I disliked the lack of emphasis on breastfeeding and how best to introduce solids to the breastfed baby. In the introduction when readiness for solids is discussed, the authors state that the baby should be consuming more than 32 ounces of breast milk or formula per day. However the most recent studies indicate that the typical breastfed baby between 1-6 months of age consumes an average of 25 ounces of breast milk per day, so for many babies giving 32 ounces of breast milk would be over-feeding. A nursing mother has no idea of exactly how much milk her child is consuming at a feeding, and pumping is not a good indicator of how much milk a baby is drinking when nursing at the breast (since the baby is more efficient than a pump). A quantitative guideline like this is not good for nursing mothers. I understand that giving volumes of formula is important to ensure that formula fed babies have sufficient nutrition, but breast milk is not the same as formula and it should not be treated as such - especially by a registered dietitian!
Overall I really like the book.
4 of 4 people found the following review helpful
on December 28, 2013
This is not the cookbook for those moms looking to use only whole foods for their babies. There are studies that show babies dont have the necessary enzyme to break down grains until 12 mos which is used throughout until 12 mos (rice cereal). Also, the titles ays "know what goes into every bite". Really?! How is using processed foods in your recipes knowing what goes into every bite? For example: "healthy finger foods for your baby on page 95; cooked noodles, graham crackers, pancakes, tofu (GMO, SOY), cereal...all processed foods. Also, astounding is the toddler tuna casserole using CREAM OF MUSHROOM SOUP!!!!!! Seriously?! How processed can you get?
I think this book is for those who are just beginning the wholefoods journey and wanting to introduce them to their babies. Their recipes is much better than the alternatives; however, it is a little misleading.
6 of 7 people found the following review helpful
on January 23, 2014
So you may disregard this review being that there is such a disparity between 5 star and 1 star reviews, but I implore you to read all the reviews and make your decision based holistically rather than just reading "stellar" reviews.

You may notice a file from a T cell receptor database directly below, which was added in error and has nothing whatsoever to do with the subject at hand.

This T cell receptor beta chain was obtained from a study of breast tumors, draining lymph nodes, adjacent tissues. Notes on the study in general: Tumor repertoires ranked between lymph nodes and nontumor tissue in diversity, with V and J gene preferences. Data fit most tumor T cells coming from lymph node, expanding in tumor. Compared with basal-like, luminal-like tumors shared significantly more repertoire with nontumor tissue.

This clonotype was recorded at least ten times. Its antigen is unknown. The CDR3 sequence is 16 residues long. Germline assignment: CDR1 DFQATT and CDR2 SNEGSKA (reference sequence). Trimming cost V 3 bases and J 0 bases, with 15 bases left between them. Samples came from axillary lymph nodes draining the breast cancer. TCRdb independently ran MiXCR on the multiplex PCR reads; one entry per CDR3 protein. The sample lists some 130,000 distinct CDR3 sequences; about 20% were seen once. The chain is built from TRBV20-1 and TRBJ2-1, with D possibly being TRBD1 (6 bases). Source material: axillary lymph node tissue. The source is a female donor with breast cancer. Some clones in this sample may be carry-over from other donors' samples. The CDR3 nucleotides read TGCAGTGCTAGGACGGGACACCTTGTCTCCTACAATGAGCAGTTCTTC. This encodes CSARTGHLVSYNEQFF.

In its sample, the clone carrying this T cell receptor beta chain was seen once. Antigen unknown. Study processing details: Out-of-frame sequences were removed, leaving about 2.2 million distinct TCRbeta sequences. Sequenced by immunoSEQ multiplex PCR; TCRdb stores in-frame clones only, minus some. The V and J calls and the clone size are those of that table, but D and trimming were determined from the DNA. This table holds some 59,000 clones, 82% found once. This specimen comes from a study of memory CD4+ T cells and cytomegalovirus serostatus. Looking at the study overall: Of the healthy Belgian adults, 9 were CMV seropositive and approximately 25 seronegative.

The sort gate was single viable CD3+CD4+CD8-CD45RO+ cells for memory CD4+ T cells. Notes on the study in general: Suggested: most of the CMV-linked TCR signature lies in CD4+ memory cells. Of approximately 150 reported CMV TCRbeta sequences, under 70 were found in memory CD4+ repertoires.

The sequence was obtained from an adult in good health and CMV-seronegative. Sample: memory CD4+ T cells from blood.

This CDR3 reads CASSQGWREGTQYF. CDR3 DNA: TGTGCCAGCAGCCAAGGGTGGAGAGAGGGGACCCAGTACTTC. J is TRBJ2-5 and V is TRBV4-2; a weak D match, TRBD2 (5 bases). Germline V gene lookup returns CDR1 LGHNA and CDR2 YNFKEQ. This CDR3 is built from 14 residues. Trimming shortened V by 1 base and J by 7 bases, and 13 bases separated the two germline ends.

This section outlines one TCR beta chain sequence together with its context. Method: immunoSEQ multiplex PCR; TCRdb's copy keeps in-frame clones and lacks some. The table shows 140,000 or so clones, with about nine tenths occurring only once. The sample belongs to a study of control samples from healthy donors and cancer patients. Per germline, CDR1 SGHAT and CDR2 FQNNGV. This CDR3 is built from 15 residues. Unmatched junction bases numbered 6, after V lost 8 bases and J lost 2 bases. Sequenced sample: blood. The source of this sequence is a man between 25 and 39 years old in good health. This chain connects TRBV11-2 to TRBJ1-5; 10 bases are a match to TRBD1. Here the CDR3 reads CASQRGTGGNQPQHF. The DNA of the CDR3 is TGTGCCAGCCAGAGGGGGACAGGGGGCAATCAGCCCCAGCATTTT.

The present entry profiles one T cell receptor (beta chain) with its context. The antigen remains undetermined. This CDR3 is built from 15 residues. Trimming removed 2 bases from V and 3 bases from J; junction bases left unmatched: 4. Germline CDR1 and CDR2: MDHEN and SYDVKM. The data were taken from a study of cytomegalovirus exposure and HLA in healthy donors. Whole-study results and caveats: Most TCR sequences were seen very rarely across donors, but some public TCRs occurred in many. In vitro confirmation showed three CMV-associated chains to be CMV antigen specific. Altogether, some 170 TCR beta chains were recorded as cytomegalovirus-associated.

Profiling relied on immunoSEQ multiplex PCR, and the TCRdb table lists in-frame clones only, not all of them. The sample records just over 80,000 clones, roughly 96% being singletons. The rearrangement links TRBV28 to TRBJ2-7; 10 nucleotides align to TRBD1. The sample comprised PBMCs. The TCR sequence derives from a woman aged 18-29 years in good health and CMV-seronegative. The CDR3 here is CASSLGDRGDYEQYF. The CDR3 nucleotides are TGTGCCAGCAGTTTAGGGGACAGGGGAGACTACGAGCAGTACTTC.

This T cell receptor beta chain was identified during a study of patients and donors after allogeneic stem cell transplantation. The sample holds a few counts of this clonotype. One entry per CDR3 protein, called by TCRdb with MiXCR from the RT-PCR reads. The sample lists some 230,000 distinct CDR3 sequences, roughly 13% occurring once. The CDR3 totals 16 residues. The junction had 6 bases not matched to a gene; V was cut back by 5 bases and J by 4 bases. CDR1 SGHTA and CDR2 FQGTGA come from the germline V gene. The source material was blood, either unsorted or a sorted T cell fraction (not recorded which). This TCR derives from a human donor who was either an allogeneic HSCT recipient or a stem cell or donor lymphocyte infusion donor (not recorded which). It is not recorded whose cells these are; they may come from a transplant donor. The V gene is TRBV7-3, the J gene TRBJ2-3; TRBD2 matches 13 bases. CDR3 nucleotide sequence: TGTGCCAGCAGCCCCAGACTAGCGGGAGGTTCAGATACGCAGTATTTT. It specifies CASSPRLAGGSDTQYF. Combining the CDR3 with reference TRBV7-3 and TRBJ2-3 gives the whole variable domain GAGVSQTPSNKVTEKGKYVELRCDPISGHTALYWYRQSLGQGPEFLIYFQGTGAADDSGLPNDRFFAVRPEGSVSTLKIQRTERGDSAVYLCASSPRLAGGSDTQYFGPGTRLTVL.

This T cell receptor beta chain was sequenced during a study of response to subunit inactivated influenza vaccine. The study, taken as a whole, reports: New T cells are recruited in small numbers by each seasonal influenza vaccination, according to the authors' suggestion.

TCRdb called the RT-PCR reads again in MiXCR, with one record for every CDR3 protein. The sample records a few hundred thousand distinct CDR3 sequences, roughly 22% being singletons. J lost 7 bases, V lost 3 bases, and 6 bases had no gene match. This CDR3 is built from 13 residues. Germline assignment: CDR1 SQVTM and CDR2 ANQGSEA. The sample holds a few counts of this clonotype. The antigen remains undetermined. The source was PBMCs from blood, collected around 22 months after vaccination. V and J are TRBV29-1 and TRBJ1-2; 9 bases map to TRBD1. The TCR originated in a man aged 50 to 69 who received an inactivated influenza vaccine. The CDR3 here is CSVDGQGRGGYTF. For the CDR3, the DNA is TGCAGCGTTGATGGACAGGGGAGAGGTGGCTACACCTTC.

Just a few points that need to be made
1. Right in the beginning the author, who sadly is an RN makes note that breastfed babies have a greater need to eat solids once they reach six months of age because there is not sufficient iron in mom's breast milk.
***iron BEGINS to DECLINE in breast milk about when the child reaches six months of age. The child still obtains iron in the breast milk however it just starts to diminish. In fact studies have been done proving that there is higher bioavailability in human milk after the child reaches six months of age than in solid foods. That means that iron is better and more efficiently absorbed in breast milk than in another other food!!
2. Juice. It suggests to offer your child...your child who is less than a year old... Juice! Whether it is watered down or not...it's juice!! Juice offers NO nutritional value whatsoever to your child. It, sugar,confuses and seduces the appetite since sweetened foods tend to satisfy hunger and displace healthy foods. Why, why would you want to feed your child this? Funny enough in book it cautions parents to not leave juice in a bottle because your child can fall asleep with in and in turn over time have cavities because it is sugar laden... Ok so if it is sugar laden why would you want to feed this to your child!? This is unbelievable coming from an RN.
3. Lastly, which I'm sure I'd come up with other points, but I stopped reading the book once I came to this...butter. It is suggested to mix a vegetable with butter. Again butter is a fat that does not need to be introduced to your little one.
I would steer clear of this book. Honestly.
4 of 4 people found the following review helpful
on June 8, 2011
So I bought this book to use along with the Magic baby Bullet system. Love it! I get that some reviewers didn't like the simple recipes for fruit and veggie blends, but give me a break if you bought the book thinking it wouldn't have those in it then you are silly. The authors start with simple easy recipes for babies just starting food and for moms making baby food for the first time. Then it progresses to more intricate and flavorful recipes for older babies. A super plus for me was the fact that they give you microwave directions for cooking fruits and veggies. It makes the whole process very fast and easy. I would so recommend this book to any mom.